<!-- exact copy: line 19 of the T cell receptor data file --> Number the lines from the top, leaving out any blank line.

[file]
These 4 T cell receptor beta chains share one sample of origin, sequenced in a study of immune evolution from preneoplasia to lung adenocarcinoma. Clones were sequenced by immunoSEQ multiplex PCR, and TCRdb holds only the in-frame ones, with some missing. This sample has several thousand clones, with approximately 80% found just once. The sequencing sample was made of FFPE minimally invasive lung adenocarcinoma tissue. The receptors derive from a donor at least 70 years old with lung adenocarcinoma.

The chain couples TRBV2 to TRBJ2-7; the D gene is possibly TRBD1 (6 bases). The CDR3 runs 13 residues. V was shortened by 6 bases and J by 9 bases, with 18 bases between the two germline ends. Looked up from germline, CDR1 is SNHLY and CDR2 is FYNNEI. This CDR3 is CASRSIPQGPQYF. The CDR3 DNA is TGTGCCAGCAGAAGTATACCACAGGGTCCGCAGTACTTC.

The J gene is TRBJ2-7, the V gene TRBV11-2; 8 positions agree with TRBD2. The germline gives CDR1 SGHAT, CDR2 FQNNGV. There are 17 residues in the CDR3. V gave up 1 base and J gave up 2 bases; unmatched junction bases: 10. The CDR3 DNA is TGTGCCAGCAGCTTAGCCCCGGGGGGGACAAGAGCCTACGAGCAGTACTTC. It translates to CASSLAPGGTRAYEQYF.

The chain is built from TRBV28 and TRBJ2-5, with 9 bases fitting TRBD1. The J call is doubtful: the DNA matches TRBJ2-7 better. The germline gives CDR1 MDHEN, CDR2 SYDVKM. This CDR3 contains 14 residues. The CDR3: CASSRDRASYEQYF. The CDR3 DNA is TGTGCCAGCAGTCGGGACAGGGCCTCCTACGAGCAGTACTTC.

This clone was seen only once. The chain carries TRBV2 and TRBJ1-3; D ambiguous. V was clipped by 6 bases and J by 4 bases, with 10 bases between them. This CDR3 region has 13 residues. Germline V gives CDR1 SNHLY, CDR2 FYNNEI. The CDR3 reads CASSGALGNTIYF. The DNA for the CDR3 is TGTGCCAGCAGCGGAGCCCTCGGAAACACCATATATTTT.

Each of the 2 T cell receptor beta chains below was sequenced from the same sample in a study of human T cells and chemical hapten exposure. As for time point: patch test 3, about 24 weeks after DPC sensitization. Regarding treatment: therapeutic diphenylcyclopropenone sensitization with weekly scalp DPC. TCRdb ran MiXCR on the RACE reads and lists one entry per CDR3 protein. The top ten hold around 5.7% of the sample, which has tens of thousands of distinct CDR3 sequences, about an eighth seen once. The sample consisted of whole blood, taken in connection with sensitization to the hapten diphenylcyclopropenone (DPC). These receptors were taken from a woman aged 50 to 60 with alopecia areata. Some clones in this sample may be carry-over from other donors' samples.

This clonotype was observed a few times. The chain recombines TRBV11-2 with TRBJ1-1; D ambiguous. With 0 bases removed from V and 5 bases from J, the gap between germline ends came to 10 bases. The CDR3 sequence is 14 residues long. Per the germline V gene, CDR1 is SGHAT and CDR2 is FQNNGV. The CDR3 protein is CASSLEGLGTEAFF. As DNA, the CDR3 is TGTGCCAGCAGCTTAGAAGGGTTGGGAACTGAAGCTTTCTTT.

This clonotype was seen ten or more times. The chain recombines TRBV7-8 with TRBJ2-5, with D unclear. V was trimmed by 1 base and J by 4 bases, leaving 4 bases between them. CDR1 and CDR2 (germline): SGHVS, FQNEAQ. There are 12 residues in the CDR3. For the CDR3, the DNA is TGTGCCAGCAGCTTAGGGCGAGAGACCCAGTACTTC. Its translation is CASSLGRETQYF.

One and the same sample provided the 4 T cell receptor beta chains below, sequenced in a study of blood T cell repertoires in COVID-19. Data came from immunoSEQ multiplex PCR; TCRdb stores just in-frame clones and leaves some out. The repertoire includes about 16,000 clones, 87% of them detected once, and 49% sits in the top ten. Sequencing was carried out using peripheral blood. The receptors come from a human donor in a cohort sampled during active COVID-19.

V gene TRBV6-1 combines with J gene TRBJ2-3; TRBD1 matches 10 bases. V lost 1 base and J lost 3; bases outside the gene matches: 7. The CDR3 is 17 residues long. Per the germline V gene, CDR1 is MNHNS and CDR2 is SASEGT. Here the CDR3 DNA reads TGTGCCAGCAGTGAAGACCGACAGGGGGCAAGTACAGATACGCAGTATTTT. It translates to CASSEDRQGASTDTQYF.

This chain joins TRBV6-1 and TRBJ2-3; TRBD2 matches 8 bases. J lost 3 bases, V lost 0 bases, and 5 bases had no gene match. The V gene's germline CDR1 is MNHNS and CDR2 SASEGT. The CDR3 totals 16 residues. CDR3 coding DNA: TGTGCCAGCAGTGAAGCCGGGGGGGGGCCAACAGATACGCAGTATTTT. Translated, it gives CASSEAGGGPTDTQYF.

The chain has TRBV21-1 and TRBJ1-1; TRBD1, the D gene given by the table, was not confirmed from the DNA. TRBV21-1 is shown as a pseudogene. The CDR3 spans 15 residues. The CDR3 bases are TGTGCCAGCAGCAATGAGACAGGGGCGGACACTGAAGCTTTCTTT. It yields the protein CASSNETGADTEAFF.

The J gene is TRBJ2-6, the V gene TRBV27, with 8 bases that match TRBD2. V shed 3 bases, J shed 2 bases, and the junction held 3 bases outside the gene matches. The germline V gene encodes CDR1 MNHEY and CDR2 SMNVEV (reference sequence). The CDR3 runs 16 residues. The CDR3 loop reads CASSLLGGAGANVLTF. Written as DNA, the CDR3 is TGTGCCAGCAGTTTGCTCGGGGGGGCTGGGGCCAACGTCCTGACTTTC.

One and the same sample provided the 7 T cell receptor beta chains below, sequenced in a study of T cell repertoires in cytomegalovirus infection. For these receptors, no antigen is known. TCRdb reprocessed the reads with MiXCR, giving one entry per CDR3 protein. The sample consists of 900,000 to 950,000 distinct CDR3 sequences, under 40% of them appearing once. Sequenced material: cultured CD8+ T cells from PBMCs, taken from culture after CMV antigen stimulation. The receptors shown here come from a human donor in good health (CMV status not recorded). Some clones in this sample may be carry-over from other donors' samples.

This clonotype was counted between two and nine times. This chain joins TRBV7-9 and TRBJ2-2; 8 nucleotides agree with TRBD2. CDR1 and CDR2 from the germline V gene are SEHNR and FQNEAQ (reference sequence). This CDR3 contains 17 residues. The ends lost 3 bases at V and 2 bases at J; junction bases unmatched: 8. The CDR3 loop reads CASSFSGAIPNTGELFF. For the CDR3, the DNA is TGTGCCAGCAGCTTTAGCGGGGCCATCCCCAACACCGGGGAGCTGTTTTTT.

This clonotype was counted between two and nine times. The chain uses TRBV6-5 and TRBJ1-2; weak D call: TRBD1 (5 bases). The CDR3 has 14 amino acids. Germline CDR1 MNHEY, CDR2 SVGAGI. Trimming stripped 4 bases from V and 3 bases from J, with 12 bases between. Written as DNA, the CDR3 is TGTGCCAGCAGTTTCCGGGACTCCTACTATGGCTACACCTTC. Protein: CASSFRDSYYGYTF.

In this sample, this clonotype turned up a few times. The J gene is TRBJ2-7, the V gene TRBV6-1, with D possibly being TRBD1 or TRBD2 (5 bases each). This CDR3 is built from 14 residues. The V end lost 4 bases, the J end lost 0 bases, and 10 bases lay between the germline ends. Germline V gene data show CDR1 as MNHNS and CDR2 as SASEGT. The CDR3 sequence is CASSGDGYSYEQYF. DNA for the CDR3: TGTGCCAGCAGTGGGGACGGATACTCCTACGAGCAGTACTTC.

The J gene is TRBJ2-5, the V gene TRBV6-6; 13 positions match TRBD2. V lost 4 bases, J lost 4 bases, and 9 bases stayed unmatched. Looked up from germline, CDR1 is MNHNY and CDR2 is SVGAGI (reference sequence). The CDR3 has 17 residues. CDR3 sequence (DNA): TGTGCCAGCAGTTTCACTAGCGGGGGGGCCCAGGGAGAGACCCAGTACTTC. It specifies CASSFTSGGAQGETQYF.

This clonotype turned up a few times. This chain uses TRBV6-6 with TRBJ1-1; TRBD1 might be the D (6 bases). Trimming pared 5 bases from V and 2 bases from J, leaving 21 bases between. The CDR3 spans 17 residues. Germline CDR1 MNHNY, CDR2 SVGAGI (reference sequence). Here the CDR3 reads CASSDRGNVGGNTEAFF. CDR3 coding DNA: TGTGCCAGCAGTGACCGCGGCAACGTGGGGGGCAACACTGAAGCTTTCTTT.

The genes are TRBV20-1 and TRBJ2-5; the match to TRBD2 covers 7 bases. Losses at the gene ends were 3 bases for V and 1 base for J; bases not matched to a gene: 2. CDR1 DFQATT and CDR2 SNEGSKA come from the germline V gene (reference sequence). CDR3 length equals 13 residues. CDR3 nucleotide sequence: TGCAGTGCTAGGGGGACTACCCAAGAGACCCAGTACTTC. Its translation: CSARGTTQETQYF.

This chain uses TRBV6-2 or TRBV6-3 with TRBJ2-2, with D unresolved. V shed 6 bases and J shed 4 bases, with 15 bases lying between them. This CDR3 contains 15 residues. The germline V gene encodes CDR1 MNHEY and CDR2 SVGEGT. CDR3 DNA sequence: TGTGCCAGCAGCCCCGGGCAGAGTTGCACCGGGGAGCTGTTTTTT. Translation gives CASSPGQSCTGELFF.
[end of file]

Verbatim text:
This clonotype turned up a few times. This chain uses TRBV6-6 with TRBJ1-1; TRBD1 might be the D (6 bases). Trimming pared 5 bases from V and 2 bases from J, leaving 21 bases between. The CDR3 spans 17 residues. Germline CDR1 MNHNY, CDR2 SVGAGI (reference sequence). Here the CDR3 reads CASSDRGNVGGNTEAFF. CDR3 coding DNA: TGTGCCAGCAGTGACCGCGGCAACGTGGGGGGCAACACTGAAGCTTTCTTT.